LARGEST SINGLE CENTRE SERIES OUTCOMES FOR WATCH AND WAIT (WW) IN RECTAL CANCER PATIENTS IN UNITED KINGDOM


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Rashi Mane1, Chris Rao1, Sandeep Kaul1
1Barking, Havering and Redbridge University Hospitals NHS Trust

Abstract

Background

There is an increasing interest in patients deciding to opt for the ‘Watch-and-Wait’ regime(WW) worldwide after achieving a clinical complete response(cCR) from neoadjuvant chemo-radiotherapy(NACRT). However, there is still uncertainty to see how successful chemo-radiotherapy is in treating rectal cancer alone.

Method

This retrospective analysis of rectal carcinoma patients diagnosed at BHRUT from 5/2013 - 6/2020. Electronic health records were utilised with the primary outcomes being, Median overall survival, Disease Free Survival, Recurrence Rate, R0 Salvage Surgery Rate and Distant failure.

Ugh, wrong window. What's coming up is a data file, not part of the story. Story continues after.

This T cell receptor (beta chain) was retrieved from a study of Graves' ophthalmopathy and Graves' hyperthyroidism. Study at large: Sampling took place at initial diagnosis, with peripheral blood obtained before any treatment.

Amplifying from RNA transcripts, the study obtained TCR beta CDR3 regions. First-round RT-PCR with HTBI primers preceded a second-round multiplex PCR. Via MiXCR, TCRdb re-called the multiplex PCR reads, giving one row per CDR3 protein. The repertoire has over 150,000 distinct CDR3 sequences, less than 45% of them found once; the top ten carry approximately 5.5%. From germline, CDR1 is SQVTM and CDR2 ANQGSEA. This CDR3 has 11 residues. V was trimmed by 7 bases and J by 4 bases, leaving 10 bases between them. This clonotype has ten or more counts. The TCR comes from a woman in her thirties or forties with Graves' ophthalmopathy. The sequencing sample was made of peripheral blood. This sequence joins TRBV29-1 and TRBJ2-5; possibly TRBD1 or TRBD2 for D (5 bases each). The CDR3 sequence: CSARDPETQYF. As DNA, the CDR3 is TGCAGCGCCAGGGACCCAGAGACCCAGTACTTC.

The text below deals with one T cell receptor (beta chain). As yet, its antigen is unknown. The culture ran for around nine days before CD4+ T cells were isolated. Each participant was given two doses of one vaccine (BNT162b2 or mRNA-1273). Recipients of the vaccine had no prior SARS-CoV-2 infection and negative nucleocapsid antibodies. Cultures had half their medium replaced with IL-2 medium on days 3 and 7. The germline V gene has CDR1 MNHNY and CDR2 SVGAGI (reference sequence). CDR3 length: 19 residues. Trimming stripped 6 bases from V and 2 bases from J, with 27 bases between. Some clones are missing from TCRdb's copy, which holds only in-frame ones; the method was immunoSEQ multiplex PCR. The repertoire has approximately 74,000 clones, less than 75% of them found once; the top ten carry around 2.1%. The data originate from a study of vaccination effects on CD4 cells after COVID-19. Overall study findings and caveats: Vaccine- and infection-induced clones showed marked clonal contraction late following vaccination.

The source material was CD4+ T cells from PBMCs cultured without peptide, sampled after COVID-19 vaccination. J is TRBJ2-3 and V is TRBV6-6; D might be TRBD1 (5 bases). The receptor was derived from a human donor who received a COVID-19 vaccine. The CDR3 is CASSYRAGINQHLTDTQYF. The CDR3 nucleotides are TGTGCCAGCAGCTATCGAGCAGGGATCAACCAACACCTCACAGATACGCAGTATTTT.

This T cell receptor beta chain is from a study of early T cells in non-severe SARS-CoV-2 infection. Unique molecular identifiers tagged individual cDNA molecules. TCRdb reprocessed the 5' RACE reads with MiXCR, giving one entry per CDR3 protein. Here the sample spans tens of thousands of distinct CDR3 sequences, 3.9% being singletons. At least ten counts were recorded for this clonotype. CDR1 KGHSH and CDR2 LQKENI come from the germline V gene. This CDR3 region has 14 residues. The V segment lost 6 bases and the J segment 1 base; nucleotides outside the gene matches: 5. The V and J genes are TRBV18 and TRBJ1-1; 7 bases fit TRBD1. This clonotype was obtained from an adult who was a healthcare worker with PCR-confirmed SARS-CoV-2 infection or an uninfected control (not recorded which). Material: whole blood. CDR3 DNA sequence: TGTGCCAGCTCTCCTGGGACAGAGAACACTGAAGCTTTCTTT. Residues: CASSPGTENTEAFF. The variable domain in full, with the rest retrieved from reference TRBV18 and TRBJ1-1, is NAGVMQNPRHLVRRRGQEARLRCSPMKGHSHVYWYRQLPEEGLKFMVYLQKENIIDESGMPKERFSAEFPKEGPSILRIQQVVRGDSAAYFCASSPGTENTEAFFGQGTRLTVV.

Results

78/506 rectal cancer patients under long-course chemo- radiotherapy. 72/276 NACRT achieved a complete response. 63 patients were selected for ‘Watch-and-Wait’ after a median of 97[88-124]days, whereas 11 opted for surgery. Overall survival amongst ‘Watch-and-Wait’ patients’ was 85.7% with a median overall survival of 1103[717-1484] days. The recurrence rate of these patients was 27.0%(16) of which the 5 developed distant metastases. Disease free survival in recurrences was 253 days after which 70.6% underwent salvage surgery -83.3% and 16.7% per- formed with R0 and R1 margins respectively. 9/72 patients opted for surgery. 7/9(77.8%) patients were found to have no residual tumour.

Conclusion

27% of WW patients in this real world cohort developed recurrence and 5/17 failed distantly e highlighting the need for personalised decision-making and further understanding and identification of risk factors associated with increased recurrences.

Impact statement

The results show that organ preservation with WW is an acceptable alternative but recurrence and metastatic rates are in-line with previous series. The incidence of salvage resections yielding R1 rates was 16.7%. Our data is a real world reflection and not registry based and hence may present a larger R1 resection rate than recently published series.